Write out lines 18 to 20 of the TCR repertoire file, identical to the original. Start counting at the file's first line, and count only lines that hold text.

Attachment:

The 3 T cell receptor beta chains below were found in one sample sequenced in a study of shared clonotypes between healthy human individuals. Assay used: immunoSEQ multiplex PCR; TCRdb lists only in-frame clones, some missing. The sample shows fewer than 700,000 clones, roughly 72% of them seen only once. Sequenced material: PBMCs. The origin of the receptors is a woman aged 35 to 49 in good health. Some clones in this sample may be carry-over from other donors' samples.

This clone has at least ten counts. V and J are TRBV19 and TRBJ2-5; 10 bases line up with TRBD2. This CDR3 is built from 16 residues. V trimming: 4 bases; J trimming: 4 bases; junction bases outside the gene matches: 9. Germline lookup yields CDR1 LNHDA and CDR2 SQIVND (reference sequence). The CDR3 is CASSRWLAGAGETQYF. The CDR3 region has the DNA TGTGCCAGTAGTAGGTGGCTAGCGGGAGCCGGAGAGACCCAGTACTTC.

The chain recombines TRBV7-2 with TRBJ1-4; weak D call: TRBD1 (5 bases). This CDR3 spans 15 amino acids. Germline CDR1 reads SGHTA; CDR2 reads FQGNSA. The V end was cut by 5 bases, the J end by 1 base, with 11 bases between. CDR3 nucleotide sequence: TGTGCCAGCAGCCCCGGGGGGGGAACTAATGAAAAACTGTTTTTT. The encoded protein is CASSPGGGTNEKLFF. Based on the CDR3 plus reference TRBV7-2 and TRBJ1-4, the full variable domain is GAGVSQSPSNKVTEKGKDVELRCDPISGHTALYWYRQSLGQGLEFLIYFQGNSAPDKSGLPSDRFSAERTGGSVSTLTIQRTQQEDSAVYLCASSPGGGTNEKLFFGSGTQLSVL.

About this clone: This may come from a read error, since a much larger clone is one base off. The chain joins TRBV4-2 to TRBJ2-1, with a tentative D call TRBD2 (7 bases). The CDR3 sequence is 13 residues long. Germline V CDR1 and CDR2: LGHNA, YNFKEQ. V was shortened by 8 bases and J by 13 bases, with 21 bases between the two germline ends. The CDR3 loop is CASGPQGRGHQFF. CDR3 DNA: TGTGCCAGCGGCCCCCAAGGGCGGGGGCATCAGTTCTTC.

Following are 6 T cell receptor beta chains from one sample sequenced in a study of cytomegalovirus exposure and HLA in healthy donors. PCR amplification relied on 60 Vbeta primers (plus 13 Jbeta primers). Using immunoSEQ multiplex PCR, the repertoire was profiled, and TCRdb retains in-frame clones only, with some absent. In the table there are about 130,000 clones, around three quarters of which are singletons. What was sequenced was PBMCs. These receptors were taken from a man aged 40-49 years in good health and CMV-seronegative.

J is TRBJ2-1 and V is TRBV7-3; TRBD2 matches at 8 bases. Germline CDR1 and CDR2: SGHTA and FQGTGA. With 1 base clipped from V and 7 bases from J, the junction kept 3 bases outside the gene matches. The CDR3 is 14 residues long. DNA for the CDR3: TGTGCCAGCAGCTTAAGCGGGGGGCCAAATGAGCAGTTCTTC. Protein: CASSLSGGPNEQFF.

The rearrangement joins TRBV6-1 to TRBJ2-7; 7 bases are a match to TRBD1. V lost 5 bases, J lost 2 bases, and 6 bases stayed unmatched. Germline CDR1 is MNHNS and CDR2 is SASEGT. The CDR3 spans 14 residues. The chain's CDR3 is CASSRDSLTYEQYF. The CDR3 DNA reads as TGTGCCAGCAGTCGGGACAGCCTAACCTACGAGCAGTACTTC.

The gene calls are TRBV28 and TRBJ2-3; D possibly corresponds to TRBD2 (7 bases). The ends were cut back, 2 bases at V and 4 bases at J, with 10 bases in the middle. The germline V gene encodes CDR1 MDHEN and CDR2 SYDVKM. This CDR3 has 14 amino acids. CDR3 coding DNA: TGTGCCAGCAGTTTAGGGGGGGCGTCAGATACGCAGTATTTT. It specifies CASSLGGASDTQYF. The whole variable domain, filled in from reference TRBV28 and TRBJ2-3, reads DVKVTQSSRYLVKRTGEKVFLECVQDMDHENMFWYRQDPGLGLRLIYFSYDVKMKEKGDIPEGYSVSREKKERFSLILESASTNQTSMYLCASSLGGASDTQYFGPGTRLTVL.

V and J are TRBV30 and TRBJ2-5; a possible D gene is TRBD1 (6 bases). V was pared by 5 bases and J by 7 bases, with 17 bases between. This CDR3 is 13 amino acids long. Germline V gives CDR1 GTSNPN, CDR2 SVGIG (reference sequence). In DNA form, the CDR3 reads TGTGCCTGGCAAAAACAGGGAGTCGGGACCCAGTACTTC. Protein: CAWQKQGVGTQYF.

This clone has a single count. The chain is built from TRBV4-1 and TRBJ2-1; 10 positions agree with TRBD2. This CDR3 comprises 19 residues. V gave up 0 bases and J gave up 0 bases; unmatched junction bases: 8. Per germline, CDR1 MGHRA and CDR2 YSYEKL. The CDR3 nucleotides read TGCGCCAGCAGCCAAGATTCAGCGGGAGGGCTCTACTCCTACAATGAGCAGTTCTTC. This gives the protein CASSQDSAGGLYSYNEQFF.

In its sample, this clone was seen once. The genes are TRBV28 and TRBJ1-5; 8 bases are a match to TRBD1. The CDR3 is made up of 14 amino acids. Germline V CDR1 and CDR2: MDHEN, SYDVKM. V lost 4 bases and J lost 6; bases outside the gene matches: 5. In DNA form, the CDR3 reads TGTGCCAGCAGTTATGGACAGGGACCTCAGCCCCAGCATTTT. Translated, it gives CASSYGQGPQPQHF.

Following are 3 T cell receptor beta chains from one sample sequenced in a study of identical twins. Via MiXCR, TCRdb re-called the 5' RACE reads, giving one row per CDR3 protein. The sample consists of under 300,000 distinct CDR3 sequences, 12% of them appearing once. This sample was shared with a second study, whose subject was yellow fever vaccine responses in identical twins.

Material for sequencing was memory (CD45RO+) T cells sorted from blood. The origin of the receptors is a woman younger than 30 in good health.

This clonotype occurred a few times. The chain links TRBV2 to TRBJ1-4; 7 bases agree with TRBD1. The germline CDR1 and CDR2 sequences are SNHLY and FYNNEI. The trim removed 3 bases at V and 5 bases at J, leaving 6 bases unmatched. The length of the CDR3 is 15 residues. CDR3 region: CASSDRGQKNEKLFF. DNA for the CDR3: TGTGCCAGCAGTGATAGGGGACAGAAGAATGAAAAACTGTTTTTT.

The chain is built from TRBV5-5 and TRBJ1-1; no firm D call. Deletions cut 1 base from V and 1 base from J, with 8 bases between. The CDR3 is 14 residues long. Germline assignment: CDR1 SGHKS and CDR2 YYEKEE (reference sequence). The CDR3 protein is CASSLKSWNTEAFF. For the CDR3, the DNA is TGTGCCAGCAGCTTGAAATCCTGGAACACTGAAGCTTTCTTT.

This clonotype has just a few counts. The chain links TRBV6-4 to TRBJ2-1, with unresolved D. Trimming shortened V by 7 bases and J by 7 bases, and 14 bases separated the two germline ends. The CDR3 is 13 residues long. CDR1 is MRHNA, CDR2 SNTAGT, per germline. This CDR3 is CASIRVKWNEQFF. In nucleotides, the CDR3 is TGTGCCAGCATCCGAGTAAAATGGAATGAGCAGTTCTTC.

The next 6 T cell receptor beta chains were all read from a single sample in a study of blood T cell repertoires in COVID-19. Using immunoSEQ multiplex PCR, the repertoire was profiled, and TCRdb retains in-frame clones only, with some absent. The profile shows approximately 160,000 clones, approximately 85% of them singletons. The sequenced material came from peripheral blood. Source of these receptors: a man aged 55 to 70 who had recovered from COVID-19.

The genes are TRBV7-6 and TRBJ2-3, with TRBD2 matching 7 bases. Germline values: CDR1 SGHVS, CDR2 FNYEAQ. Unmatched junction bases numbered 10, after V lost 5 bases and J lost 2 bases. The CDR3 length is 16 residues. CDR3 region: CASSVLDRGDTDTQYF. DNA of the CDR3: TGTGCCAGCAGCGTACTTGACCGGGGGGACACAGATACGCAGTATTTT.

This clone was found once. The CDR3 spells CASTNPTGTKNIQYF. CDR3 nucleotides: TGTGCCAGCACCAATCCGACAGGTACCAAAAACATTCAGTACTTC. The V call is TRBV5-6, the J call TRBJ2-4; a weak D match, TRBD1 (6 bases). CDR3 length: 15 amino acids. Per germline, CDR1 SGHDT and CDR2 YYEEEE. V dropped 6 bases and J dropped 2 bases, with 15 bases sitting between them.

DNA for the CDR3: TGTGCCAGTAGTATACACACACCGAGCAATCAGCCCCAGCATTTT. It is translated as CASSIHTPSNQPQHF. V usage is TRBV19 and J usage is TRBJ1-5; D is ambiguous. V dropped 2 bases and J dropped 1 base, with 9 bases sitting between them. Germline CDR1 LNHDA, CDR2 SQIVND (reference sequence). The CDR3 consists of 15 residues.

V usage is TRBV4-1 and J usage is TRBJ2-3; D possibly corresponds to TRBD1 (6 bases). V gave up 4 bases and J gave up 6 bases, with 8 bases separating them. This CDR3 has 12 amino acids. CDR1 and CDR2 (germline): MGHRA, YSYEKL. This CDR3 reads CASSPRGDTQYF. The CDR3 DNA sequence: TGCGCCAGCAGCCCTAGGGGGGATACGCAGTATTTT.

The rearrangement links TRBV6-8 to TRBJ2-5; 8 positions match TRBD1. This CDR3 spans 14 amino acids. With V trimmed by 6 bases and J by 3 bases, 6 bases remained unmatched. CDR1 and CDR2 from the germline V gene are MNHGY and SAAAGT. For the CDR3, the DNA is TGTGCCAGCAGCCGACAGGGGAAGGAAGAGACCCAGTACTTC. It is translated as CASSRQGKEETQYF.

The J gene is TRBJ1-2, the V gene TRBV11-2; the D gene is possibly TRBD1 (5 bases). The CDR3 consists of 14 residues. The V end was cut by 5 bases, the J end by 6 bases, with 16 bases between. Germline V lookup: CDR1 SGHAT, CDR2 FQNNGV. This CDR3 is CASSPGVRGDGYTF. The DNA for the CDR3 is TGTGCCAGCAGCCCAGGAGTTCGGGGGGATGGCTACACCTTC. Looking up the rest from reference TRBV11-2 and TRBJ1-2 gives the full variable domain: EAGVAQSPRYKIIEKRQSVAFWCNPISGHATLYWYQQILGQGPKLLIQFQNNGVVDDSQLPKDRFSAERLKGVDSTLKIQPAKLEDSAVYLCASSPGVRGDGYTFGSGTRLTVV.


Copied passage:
The genes are TRBV7-6 and TRBJ2-3, with TRBD2 matching 7 bases. Germline values: CDR1 SGHVS, CDR2 FNYEAQ. Unmatched junction bases numbered 10, after V lost 5 bases and J lost 2 bases. The CDR3 length is 16 residues. CDR3 region: CASSVLDRGDTDTQYF. DNA of the CDR3: TGTGCCAGCAGCGTACTTGACCGGGGGGACACAGATACGCAGTATTTT.

This clone was found once. The CDR3 spells CASTNPTGTKNIQYF. CDR3 nucleotides: TGTGCCAGCACCAATCCGACAGGTACCAAAAACATTCAGTACTTC. The V call is TRBV5-6, the J call TRBJ2-4; a weak D match, TRBD1 (6 bases). CDR3 length: 15 amino acids. Per germline, CDR1 SGHDT and CDR2 YYEEEE. V dropped 6 bases and J dropped 2 bases, with 15 bases sitting between them.

DNA for the CDR3: TGTGCCAGTAGTATACACACACCGAGCAATCAGCCCCAGCATTTT. It is translated as CASSIHTPSNQPQHF. V usage is TRBV19 and J usage is TRBJ1-5; D is ambiguous. V dropped 2 bases and J dropped 1 base, with 9 bases sitting between them. Germline CDR1 LNHDA, CDR2 SQIVND (reference sequence). The CDR3 consists of 15 residues.